3 Ways to Add Healthy Years to Your Life
Recent longevity research from Harvard has found that life expectancy can be extended by nearly 15 years by implementing healthy habits. Currently, the oldest known human being is France’s Jeanne Louise Calment, who was born in 1875 and passed away in 1997 at age 122.
Human life expectancy has increased by about three months per year since the mid-1800s, and many experts believe this record will be broken before the end of the century.
Better health in old age means fewer age-related diseases and disabilities and significant healthcare savings. But for many Americans, their lifestyles aren’t contributing positively to their health or longevity. As a result, people 65 years and younger in the country's wealthiest areas are dying at higher rates than their compatriots in the poorest regions of Europe. Scientists say the key to changing this may be introducing a particular type of stress known as hormesis. It involves inducing stressors via diet and physical exertion, which activate genes to slow down cell aging. The following are three ways we can induce hormesis and possibly live longer.
1. Eating More Vegetables Can Help You to Live Longer
The Harvard study found a positive correlation between a high plant diet and longevity. This most likely stems from when our ancestors failed to source protein-rich red meat and would increase their intake of vegetables. Scientists say our bodies still understand a diet high in hardy plants to infer scarcity, and in response, switch on our longevity genes.
Ensuring at least half your protein intake comes from plants should be sufficient to trigger hormesis. It is best, however, to avoid starchy carbohydrates such as pasta and potatoes and obtain most of your remaining proteins from fatty fish. Starchy carbs have been associated with cognitive impairment in the elderly, so replacing them with legumes and other vegetables with higher fiber and mineral content is preferable.
Extensive animal studies also indicate that fasting activates longevity genes. Of course, extended fasting can have harmful outcomes, but "fasting-mimicking" diets that trick the body into inferring scarcity have proved safe and effective for losing weight. Research is still being carried out on the different fasting regimens that have recently become popular. But if nothing else, it could be that longevity is extended merely from losing excess weight. The is because the inflammation associated with obesity can lead to premature aging.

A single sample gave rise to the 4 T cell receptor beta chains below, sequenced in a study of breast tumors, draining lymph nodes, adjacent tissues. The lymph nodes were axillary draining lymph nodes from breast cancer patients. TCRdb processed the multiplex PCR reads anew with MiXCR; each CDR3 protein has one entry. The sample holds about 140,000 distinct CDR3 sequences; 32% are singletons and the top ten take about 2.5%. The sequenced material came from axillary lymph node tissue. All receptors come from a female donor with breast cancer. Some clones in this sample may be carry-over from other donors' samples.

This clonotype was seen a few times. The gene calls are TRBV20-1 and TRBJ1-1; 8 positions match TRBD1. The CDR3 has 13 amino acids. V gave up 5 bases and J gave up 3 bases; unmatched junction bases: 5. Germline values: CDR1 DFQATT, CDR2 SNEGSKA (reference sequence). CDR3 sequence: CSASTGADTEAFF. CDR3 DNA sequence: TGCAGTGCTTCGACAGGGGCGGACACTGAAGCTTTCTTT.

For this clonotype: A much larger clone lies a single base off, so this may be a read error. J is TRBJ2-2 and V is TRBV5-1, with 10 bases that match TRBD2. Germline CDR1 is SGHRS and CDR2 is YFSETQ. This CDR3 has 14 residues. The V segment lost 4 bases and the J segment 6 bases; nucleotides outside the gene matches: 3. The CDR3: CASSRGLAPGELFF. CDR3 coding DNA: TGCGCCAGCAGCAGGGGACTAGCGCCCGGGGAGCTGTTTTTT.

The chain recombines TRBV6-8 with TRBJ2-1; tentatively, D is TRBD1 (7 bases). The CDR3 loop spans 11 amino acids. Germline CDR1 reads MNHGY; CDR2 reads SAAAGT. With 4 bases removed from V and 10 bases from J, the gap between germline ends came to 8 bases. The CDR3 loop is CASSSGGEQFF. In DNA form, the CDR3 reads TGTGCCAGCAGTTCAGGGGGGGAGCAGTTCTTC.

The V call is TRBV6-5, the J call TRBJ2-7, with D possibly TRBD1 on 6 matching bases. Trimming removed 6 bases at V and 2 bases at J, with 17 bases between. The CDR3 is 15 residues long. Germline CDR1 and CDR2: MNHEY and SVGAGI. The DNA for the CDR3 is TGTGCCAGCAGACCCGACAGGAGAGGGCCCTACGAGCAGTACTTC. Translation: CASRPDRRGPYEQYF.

2. Moderate Exercise Extends Lifespan
Cardio exercise multiplies the mitochondria in cells and may extend longevity. Recent Mayo Clinic research found people who regularly played sports for between 2.6 and 4.5 hours a week were 40 percent less likely to die than those who exercised less often. Additionally, 12 weeks of high-intensity interval training (HIIT) was found to reverse several age-related differences in protein synthesis by older people, strengthening their mitochondria. Strength training may also reverse some aspects of aging.
However, exercising more than 10 hours a week has been associated with decreased longevity, so, as with fasting, there seems to be a “sweet spot.” In particular, excessive intense exercise can cause premature aging of the heart and other health problems.
Mayo endocrinologist K. Sreekumaran Nair advocates three HIIT sessions of 35 minutes per week, with strength training on two non-consecutive days and walks of between 7,000 and 10,000 steps on the remaining two days. It's also a good idea to get in three minutes or more of movement after every hour sitting, he says.
3. Healthy Relationships and Optimism Can Also Extend Life
A study carried out over nearly 80 years has found long-term loving relationships to be the most crucial driver in a healthy, long life. A spouse or partner who is also a trusted ally seems to give people a reason to live or improve the quality of life such that longevity is extended. It may also help provide a future to look forward to, and an optimistic outlook on life has also been associated with exceptional longevity. The excellent news is that optimism is only 25 percent determined by heredity, so it can be learned and cultivated.
It's never too late to start living healthily, but the experts warn that changes to longevity won't happen overnight and that the choices we make when we're young will have far-reaching consequences. So, parents need to teach healthy habits to their children right from the start.
Personal circumstances also play a huge role in our ability to make healthy choices, and the coronavirus pandemic has made us more aware of this than ever. Not only do people living in poverty have lower levels of optimism, but they have less access to healthy food, less time and resources for exercise, and less access to health care, all of which account for why people in lower-income brackets typically die younger. It is also why aging experts are calling for policies that will change the circumstances of the underprivileged to make a long and healthy life a possibility for all.